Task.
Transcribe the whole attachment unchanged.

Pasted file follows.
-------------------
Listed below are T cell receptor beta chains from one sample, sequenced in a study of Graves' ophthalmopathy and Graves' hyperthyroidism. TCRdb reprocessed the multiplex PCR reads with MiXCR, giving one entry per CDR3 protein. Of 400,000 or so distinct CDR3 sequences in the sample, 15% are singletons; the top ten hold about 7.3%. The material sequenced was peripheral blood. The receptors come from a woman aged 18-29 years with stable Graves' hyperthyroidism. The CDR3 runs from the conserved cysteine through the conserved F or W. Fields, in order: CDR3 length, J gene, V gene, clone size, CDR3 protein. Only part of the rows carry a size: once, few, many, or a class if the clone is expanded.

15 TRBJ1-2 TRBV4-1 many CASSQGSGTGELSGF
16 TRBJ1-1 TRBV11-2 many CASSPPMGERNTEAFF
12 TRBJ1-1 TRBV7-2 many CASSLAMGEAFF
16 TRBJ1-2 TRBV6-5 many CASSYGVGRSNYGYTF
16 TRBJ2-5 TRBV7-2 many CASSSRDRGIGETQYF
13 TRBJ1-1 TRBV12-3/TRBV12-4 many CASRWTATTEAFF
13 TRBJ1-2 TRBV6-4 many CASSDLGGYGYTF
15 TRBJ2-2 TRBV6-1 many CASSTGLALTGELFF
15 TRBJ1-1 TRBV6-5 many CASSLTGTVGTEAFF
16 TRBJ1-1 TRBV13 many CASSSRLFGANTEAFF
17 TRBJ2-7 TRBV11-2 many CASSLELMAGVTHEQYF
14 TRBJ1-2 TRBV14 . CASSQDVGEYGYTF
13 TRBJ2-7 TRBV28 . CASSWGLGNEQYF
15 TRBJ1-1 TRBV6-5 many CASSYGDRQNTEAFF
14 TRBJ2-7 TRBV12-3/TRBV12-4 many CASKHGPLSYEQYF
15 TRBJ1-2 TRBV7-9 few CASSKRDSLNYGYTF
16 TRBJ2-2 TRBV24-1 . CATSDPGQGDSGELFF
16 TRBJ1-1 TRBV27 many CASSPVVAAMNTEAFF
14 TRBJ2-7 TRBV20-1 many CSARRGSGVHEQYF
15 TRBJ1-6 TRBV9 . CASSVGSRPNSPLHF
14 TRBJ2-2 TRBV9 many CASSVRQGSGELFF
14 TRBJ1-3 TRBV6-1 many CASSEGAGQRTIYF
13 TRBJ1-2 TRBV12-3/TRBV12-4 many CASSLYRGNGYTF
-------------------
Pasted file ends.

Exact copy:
Listed below are T cell receptor beta chains from one sample, sequenced in a study of Graves' ophthalmopathy and Graves' hyperthyroidism. TCRdb reprocessed the multiplex PCR reads with MiXCR, giving one entry per CDR3 protein. Of 400,000 or so distinct CDR3 sequences in the sample, 15% are singletons; the top ten hold about 7.3%. The material sequenced was peripheral blood. The receptors come from a woman aged 18-29 years with stable Graves' hyperthyroidism. The CDR3 runs from the conserved cysteine through the conserved F or W. Fields, in order: CDR3 length, J gene, V gene, clone size, CDR3 protein. Only part of the rows carry a size: once, few, many, or a class if the clone is expanded.

15 TRBJ1-2 TRBV4-1 many CASSQGSGTGELSGF
16 TRBJ1-1 TRBV11-2 many CASSPPMGERNTEAFF
12 TRBJ1-1 TRBV7-2 many CASSLAMGEAFF
16 TRBJ1-2 TRBV6-5 many CASSYGVGRSNYGYTF
16 TRBJ2-5 TRBV7-2 many CASSSRDRGIGETQYF
13 TRBJ1-1 TRBV12-3/TRBV12-4 many CASRWTATTEAFF
13 TRBJ1-2 TRBV6-4 many CASSDLGGYGYTF
15 TRBJ2-2 TRBV6-1 many CASSTGLALTGELFF
15 TRBJ1-1 TRBV6-5 many CASSLTGTVGTEAFF
16 TRBJ1-1 TRBV13 many CASSSRLFGANTEAFF
17 TRBJ2-7 TRBV11-2 many CASSLELMAGVTHEQYF
14 TRBJ1-2 TRBV14 . CASSQDVGEYGYTF
13 TRBJ2-7 TRBV28 . CASSWGLGNEQYF
15 TRBJ1-1 TRBV6-5 many CASSYGDRQNTEAFF
14 TRBJ2-7 TRBV12-3/TRBV12-4 many CASKHGPLSYEQYF
15 TRBJ1-2 TRBV7-9 few CASSKRDSLNYGYTF
16 TRBJ2-2 TRBV24-1 . CATSDPGQGDSGELFF
16 TRBJ1-1 TRBV27 many CASSPVVAAMNTEAFF
14 TRBJ2-7 TRBV20-1 many CSARRGSGVHEQYF
15 TRBJ1-6 TRBV9 . CASSVGSRPNSPLHF
14 TRBJ2-2 TRBV9 many CASSVRQGSGELFF
14 TRBJ1-3 TRBV6-1 many CASSEGAGQRTIYF
13 TRBJ1-2 TRBV12-3/TRBV12-4 many CASSLYRGNGYTF